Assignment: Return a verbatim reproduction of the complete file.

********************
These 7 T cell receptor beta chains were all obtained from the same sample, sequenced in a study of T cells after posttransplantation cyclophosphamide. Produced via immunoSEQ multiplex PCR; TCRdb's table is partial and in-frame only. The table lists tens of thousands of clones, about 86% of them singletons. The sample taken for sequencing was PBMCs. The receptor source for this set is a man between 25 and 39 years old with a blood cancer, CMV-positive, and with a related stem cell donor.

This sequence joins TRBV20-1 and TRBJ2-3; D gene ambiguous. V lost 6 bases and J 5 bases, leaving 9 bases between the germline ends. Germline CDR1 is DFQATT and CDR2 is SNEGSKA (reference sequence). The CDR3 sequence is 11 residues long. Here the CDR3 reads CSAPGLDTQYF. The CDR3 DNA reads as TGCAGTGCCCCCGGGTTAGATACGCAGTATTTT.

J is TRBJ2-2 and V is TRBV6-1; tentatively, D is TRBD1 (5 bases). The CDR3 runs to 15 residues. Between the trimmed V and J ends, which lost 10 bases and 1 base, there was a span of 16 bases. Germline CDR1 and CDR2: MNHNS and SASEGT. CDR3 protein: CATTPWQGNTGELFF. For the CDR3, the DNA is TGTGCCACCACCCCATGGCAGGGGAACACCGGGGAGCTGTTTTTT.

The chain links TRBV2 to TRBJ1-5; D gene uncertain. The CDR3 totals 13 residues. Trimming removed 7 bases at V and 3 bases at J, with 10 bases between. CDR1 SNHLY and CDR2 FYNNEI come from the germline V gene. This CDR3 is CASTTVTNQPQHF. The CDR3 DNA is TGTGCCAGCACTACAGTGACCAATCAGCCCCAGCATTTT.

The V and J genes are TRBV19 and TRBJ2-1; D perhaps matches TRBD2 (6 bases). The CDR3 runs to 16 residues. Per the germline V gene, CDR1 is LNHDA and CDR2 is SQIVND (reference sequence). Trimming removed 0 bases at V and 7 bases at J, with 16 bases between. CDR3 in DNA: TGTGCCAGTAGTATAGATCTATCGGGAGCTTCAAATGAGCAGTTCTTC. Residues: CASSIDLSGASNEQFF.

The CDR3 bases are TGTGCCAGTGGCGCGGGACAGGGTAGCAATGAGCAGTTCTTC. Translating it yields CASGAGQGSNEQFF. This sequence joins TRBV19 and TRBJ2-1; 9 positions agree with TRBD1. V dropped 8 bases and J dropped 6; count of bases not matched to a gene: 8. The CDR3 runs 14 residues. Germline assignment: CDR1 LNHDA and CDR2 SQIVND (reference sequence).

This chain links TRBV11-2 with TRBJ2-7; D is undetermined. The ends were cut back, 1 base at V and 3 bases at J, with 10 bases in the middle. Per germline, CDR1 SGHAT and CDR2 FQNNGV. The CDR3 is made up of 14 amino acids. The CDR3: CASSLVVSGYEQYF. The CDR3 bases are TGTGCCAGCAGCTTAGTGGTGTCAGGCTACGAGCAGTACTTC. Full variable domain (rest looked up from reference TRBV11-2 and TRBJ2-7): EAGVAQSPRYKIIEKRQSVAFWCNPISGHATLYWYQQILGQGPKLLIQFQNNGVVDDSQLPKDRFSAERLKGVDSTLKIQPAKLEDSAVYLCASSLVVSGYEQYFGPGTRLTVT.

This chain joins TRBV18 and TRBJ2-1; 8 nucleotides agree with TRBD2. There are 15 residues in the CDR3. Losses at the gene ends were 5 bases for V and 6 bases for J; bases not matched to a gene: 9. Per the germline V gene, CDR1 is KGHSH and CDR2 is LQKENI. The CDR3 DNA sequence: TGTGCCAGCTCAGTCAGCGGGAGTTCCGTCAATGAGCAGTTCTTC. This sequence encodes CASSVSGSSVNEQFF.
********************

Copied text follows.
These 7 T cell receptor beta chains were all obtained from the same sample, sequenced in a study of T cells after posttransplantation cyclophosphamide. Produced via immunoSEQ multiplex PCR; TCRdb's table is partial and in-frame only. The table lists tens of thousands of clones, about 86% of them singletons. The sample taken for sequencing was PBMCs. The receptor source for this set is a man between 25 and 39 years old with a blood cancer, CMV-positive, and with a related stem cell donor.

This sequence joins TRBV20-1 and TRBJ2-3; D gene ambiguous. V lost 6 bases and J 5 bases, leaving 9 bases between the germline ends. Germline CDR1 is DFQATT and CDR2 is SNEGSKA (reference sequence). The CDR3 sequence is 11 residues long. Here the CDR3 reads CSAPGLDTQYF. The CDR3 DNA reads as TGCAGTGCCCCCGGGTTAGATACGCAGTATTTT.

J is TRBJ2-2 and V is TRBV6-1; tentatively, D is TRBD1 (5 bases). The CDR3 runs to 15 residues. Between the trimmed V and J ends, which lost 10 bases and 1 base, there was a span of 16 bases. Germline CDR1 and CDR2: MNHNS and SASEGT. CDR3 protein: CATTPWQGNTGELFF. For the CDR3, the DNA is TGTGCCACCACCCCATGGCAGGGGAACACCGGGGAGCTGTTTTTT.

The chain links TRBV2 to TRBJ1-5; D gene uncertain. The CDR3 totals 13 residues. Trimming removed 7 bases at V and 3 bases at J, with 10 bases between. CDR1 SNHLY and CDR2 FYNNEI come from the germline V gene. This CDR3 is CASTTVTNQPQHF. The CDR3 DNA is TGTGCCAGCACTACAGTGACCAATCAGCCCCAGCATTTT.

The V and J genes are TRBV19 and TRBJ2-1; D perhaps matches TRBD2 (6 bases). The CDR3 runs to 16 residues. Per the germline V gene, CDR1 is LNHDA and CDR2 is SQIVND (reference sequence). Trimming removed 0 bases at V and 7 bases at J, with 16 bases between. CDR3 in DNA: TGTGCCAGTAGTATAGATCTATCGGGAGCTTCAAATGAGCAGTTCTTC. Residues: CASSIDLSGASNEQFF.

The CDR3 bases are TGTGCCAGTGGCGCGGGACAGGGTAGCAATGAGCAGTTCTTC. Translating it yields CASGAGQGSNEQFF. This sequence joins TRBV19 and TRBJ2-1; 9 positions agree with TRBD1. V dropped 8 bases and J dropped 6; count of bases not matched to a gene: 8. The CDR3 runs 14 residues. Germline assignment: CDR1 LNHDA and CDR2 SQIVND (reference sequence).

This chain links TRBV11-2 with TRBJ2-7; D is undetermined. The ends were cut back, 1 base at V and 3 bases at J, with 10 bases in the middle. Per germline, CDR1 SGHAT and CDR2 FQNNGV. The CDR3 is made up of 14 amino acids. The CDR3: CASSLVVSGYEQYF. The CDR3 bases are TGTGCCAGCAGCTTAGTGGTGTCAGGCTACGAGCAGTACTTC. Full variable domain (rest looked up from reference TRBV11-2 and TRBJ2-7): EAGVAQSPRYKIIEKRQSVAFWCNPISGHATLYWYQQILGQGPKLLIQFQNNGVVDDSQLPKDRFSAERLKGVDSTLKIQPAKLEDSAVYLCASSLVVSGYEQYFGPGTRLTVT.

This chain joins TRBV18 and TRBJ2-1; 8 nucleotides agree with TRBD2. There are 15 residues in the CDR3. Losses at the gene ends were 5 bases for V and 6 bases for J; bases not matched to a gene: 9. Per the germline V gene, CDR1 is KGHSH and CDR2 is LQKENI. The CDR3 DNA sequence: TGTGCCAGCTCAGTCAGCGGGAGTTCCGTCAATGAGCAGTTCTTC. This sequence encodes CASSVSGSSVNEQFF.